All vessel owners or operators have a duty imposed by law to provide a safe and seaworthy vessel to any party involved with their boat. The owner or operator of a ship breaches its duty when something causes its ship to be unsafe or unseaworthy.
Some examples of hazardous conditions which could constitute a breach of this duty include any of the following:
- Slippery floors
- Untrained or improperly trained workers
- Broken or malfunctioning tools or parts
- Failure to have, implement, or notify people of safety measures in place on the vessel
The Basic Requirements
Many people injured while at sea are entitled to benefits under federal maritime law if they can show that they were owed a duty, someone breached that duty, and the breach caused the injury.
However, after making the above determinations, there are two additional requirements needed to bring an admiralty law personal injury claim against a vessel’s owner or operator.
Navigable Waters Requirement
First, the location of where the injury occurred must have happened on or over navigable waters.
Navigable water is any and every body of water that connects two or more states, or countries. For example, Lake Superior is a navigable body of water because the lake’s coastline joins Minnesota, Wisconsin, Michigan, and Ontario, Canada.
On the other hand, the Great Salt Lake is not considered a navigable body of water because the lake is wholly in Utah and does not join any other states or countries.
Another prerequisite of being considered navigable waters is that the water must be used or is capable of being used as a highway for commerce.
Being used as a highway for commerce means that ships can travel on the water for the purpose of trade and transport of goods.
Maritime Activity Requirement
The second requirement needed to bring a maritime law personal injury claim is that the general character of the activity which caused a person’s injury must have a substantial relationship to traditional maritime activity.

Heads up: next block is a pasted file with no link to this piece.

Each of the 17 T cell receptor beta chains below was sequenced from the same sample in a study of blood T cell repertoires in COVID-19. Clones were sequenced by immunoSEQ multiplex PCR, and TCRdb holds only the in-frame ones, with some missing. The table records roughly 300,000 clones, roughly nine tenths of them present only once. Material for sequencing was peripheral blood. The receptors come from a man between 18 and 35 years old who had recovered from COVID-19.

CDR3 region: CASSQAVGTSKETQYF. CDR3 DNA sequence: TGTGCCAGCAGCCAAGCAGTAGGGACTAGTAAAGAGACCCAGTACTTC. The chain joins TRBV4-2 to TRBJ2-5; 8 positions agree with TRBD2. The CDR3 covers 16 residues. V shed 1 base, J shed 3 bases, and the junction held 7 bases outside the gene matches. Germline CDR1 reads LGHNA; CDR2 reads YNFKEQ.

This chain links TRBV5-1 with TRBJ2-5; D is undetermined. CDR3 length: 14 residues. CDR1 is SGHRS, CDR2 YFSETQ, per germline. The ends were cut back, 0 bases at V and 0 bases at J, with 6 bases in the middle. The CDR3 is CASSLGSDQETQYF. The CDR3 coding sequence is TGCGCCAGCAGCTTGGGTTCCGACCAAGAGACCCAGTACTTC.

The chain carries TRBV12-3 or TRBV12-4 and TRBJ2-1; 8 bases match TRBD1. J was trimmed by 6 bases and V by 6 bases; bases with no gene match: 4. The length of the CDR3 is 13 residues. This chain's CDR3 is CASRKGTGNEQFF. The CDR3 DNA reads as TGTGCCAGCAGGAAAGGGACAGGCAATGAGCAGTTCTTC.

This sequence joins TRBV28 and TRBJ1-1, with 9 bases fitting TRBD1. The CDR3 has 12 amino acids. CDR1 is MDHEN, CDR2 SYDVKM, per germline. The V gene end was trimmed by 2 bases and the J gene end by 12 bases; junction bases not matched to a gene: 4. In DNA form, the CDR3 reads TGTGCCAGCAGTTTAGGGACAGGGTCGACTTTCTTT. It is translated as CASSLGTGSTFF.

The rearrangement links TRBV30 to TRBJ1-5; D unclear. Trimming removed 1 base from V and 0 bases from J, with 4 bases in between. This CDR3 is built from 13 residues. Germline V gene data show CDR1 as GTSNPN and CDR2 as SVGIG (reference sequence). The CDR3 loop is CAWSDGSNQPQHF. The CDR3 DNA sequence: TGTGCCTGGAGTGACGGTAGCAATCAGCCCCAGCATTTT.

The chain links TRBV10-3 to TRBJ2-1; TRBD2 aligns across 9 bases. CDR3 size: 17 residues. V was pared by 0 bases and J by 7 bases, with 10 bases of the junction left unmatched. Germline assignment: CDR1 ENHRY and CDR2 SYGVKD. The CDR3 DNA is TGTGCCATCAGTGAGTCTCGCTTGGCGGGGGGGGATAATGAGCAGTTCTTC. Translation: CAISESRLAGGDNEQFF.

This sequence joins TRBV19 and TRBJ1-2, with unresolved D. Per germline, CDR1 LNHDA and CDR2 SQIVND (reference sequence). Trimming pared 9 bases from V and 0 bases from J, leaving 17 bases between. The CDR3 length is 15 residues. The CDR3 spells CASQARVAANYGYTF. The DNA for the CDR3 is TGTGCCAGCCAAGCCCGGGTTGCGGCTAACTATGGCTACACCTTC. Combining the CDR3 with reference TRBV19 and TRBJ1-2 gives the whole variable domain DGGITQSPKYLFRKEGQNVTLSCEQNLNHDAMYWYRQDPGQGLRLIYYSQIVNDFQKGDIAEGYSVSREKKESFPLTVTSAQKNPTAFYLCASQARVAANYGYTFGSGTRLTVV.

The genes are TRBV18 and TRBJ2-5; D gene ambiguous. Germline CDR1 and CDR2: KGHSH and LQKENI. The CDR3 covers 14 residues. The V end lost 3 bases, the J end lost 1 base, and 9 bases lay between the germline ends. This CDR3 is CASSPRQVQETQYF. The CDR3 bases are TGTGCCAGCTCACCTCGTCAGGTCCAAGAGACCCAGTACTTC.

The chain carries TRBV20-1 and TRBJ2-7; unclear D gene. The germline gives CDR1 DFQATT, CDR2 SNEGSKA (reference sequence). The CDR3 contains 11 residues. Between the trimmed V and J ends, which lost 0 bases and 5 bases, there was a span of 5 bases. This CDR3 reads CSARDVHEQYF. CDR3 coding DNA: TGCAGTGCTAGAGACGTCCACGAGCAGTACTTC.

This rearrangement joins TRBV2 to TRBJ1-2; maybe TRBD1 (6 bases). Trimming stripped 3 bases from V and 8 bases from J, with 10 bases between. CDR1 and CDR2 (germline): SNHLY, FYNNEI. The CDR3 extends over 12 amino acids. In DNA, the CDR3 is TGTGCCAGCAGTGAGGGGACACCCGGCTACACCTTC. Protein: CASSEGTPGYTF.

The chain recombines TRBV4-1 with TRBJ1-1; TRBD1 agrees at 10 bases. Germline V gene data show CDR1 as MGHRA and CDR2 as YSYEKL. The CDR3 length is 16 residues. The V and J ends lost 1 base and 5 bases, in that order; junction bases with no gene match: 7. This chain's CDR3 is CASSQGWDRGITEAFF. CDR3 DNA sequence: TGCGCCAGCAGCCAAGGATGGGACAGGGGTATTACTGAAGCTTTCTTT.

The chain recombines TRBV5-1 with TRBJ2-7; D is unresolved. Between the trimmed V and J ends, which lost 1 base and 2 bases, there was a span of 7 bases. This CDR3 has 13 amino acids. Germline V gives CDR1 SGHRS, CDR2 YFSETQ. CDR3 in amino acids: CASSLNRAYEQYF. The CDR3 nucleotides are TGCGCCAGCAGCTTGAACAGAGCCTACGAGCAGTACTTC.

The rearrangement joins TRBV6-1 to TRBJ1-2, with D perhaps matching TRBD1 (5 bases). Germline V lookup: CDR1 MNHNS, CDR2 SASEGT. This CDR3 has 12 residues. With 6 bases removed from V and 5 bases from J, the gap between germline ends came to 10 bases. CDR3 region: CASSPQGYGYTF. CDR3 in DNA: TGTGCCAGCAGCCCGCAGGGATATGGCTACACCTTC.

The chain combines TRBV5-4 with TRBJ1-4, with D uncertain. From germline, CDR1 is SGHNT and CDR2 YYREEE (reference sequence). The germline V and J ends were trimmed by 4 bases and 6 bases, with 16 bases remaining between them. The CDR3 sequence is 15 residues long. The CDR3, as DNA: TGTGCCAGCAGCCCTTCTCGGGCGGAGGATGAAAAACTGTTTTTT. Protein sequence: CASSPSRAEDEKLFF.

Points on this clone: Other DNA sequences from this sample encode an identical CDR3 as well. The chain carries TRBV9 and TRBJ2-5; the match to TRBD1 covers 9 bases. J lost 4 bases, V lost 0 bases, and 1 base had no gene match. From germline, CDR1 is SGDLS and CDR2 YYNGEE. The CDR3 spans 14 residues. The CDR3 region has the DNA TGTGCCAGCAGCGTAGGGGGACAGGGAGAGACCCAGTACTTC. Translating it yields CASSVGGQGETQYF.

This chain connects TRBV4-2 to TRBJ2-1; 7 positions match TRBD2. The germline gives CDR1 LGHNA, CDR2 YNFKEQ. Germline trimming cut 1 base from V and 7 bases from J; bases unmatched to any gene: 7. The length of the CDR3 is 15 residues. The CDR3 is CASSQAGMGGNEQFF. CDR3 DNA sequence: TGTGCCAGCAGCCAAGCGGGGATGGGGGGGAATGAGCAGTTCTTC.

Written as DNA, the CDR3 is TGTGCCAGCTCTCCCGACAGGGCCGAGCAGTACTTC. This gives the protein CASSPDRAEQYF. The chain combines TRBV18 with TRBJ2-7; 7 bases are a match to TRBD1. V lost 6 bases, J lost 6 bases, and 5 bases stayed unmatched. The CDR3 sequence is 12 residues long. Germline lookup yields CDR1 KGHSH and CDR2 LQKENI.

To have a substantial relationship with traditional maritime activity, the action in question must involve a vessel and have a potentially disruptive impact on maritime commerce.
It is generally not difficult to meet this second requirement.
A “vessel” is any watercraft that is capable of use or is in use as a means of transportation on water. Any floating object that can move on the water meets this definition.
Also, because almost every activity that takes place on a navigable body of water has the potential to influence maritime commerce—including a private individual using a personal boat for a day trip—impacting maritime commerce is not a hard status to achieve.
If you meet the above requirements, you may have a viable admiralty law case. However, who is bringing the action or what that case is about will determine which admiralty laws a court will apply.
It is important to hire a lawyer who is experienced and knowledgeable about the nuances of maritime law to litigate and try your case.
For example, seamen can bring maritime cases under the Jones Act, which you can read about in our blog post: Basics of Offshore Injury Cases Under the Jones Act.
On the other hand, a longshoreman or harbor worker can bring their maritime claim under the Longshore & Harbor Workers Compensation Act (LHWCA).
Next week’s blog post will discuss the LHWCA in detail. In the meantime, you can read more about remedies available to longshoremen and harbor workers in our blog post: Two Powerful Remedies for Injured Longshoremen and Harbor Workers.
Finally, even passengers and guests on a boat like a cruise ship can bring a claim under maritime law because the owner or operator of the vessel is responsible for the health and safety of their passengers.
A future blog post will discuss further details on the governing rules and remedies available for passengers.
If you found this post helpful, you may find other helpful information at the following links: